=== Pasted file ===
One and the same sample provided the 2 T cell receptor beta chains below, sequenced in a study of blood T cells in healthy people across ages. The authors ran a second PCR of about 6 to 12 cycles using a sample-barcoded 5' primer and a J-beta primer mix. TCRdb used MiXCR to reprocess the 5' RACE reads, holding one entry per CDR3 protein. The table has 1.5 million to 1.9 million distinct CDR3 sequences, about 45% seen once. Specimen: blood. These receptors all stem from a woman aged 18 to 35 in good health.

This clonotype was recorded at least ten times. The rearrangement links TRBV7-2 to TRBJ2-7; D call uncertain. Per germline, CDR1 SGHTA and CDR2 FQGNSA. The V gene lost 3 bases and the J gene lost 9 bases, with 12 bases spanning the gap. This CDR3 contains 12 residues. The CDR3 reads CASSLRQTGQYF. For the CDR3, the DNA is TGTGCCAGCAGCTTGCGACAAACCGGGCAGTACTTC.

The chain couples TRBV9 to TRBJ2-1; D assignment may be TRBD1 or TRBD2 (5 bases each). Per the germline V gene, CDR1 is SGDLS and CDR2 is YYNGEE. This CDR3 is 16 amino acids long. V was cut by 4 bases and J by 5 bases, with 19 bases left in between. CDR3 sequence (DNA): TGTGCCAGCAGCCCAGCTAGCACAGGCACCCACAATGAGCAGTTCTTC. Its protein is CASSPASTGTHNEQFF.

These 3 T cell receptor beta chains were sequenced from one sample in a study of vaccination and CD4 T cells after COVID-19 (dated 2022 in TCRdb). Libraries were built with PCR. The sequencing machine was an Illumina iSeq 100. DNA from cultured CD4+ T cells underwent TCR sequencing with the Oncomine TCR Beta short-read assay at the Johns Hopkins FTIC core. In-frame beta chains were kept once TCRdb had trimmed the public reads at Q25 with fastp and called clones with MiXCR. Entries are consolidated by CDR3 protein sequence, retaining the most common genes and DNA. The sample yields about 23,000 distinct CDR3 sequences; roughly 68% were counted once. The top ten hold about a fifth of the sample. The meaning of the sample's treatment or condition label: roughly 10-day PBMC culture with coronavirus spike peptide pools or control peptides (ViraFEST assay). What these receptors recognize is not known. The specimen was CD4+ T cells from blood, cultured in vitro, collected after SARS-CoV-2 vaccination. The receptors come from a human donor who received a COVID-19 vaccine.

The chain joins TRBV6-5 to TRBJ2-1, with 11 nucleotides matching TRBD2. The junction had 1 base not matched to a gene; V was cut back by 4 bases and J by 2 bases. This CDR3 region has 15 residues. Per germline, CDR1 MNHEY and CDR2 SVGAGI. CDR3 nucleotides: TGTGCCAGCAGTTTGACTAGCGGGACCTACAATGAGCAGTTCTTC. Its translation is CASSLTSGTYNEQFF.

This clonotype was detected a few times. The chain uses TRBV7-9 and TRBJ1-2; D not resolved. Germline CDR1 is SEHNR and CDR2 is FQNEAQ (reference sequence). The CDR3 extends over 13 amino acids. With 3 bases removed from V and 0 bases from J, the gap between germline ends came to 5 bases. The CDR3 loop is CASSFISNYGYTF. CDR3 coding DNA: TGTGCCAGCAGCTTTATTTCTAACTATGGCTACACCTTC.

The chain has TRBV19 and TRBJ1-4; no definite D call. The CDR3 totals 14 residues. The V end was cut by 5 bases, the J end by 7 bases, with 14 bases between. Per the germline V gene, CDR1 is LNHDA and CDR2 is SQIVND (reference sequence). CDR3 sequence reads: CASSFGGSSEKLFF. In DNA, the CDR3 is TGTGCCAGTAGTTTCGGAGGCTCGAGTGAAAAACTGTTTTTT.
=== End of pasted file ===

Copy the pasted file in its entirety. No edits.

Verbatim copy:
One and the same sample provided the 2 T cell receptor beta chains below, sequenced in a study of blood T cells in healthy people across ages. The authors ran a second PCR of about 6 to 12 cycles using a sample-barcoded 5' primer and a J-beta primer mix. TCRdb used MiXCR to reprocess the 5' RACE reads, holding one entry per CDR3 protein. The table has 1.5 million to 1.9 million distinct CDR3 sequences, about 45% seen once. Specimen: blood. These receptors all stem from a woman aged 18 to 35 in good health.

This clonotype was recorded at least ten times. The rearrangement links TRBV7-2 to TRBJ2-7; D call uncertain. Per germline, CDR1 SGHTA and CDR2 FQGNSA. The V gene lost 3 bases and the J gene lost 9 bases, with 12 bases spanning the gap. This CDR3 contains 12 residues. The CDR3 reads CASSLRQTGQYF. For the CDR3, the DNA is TGTGCCAGCAGCTTGCGACAAACCGGGCAGTACTTC.

The chain couples TRBV9 to TRBJ2-1; D assignment may be TRBD1 or TRBD2 (5 bases each). Per the germline V gene, CDR1 is SGDLS and CDR2 is YYNGEE. This CDR3 is 16 amino acids long. V was cut by 4 bases and J by 5 bases, with 19 bases left in between. CDR3 sequence (DNA): TGTGCCAGCAGCCCAGCTAGCACAGGCACCCACAATGAGCAGTTCTTC. Its protein is CASSPASTGTHNEQFF.

These 3 T cell receptor beta chains were sequenced from one sample in a study of vaccination and CD4 T cells after COVID-19 (dated 2022 in TCRdb). Libraries were built with PCR. The sequencing machine was an Illumina iSeq 100. DNA from cultured CD4+ T cells underwent TCR sequencing with the Oncomine TCR Beta short-read assay at the Johns Hopkins FTIC core. In-frame beta chains were kept once TCRdb had trimmed the public reads at Q25 with fastp and called clones with MiXCR. Entries are consolidated by CDR3 protein sequence, retaining the most common genes and DNA. The sample yields about 23,000 distinct CDR3 sequences; roughly 68% were counted once. The top ten hold about a fifth of the sample. The meaning of the sample's treatment or condition label: roughly 10-day PBMC culture with coronavirus spike peptide pools or control peptides (ViraFEST assay). What these receptors recognize is not known. The specimen was CD4+ T cells from blood, cultured in vitro, collected after SARS-CoV-2 vaccination. The receptors come from a human donor who received a COVID-19 vaccine.

The chain joins TRBV6-5 to TRBJ2-1, with 11 nucleotides matching TRBD2. The junction had 1 base not matched to a gene; V was cut back by 4 bases and J by 2 bases. This CDR3 region has 15 residues. Per germline, CDR1 MNHEY and CDR2 SVGAGI. CDR3 nucleotides: TGTGCCAGCAGTTTGACTAGCGGGACCTACAATGAGCAGTTCTTC. Its translation is CASSLTSGTYNEQFF.

This clonotype was detected a few times. The chain uses TRBV7-9 and TRBJ1-2; D not resolved. Germline CDR1 is SEHNR and CDR2 is FQNEAQ (reference sequence). The CDR3 extends over 13 amino acids. With 3 bases removed from V and 0 bases from J, the gap between germline ends came to 5 bases. The CDR3 loop is CASSFISNYGYTF. CDR3 coding DNA: TGTGCCAGCAGCTTTATTTCTAACTATGGCTACACCTTC.

The chain has TRBV19 and TRBJ1-4; no definite D call. The CDR3 totals 14 residues. The V end was cut by 5 bases, the J end by 7 bases, with 14 bases between. Per the germline V gene, CDR1 is LNHDA and CDR2 is SQIVND (reference sequence). CDR3 sequence reads: CASSFGGSSEKLFF. In DNA, the CDR3 is TGTGCCAGTAGTTTCGGAGGCTCGAGTGAAAAACTGTTTTTT.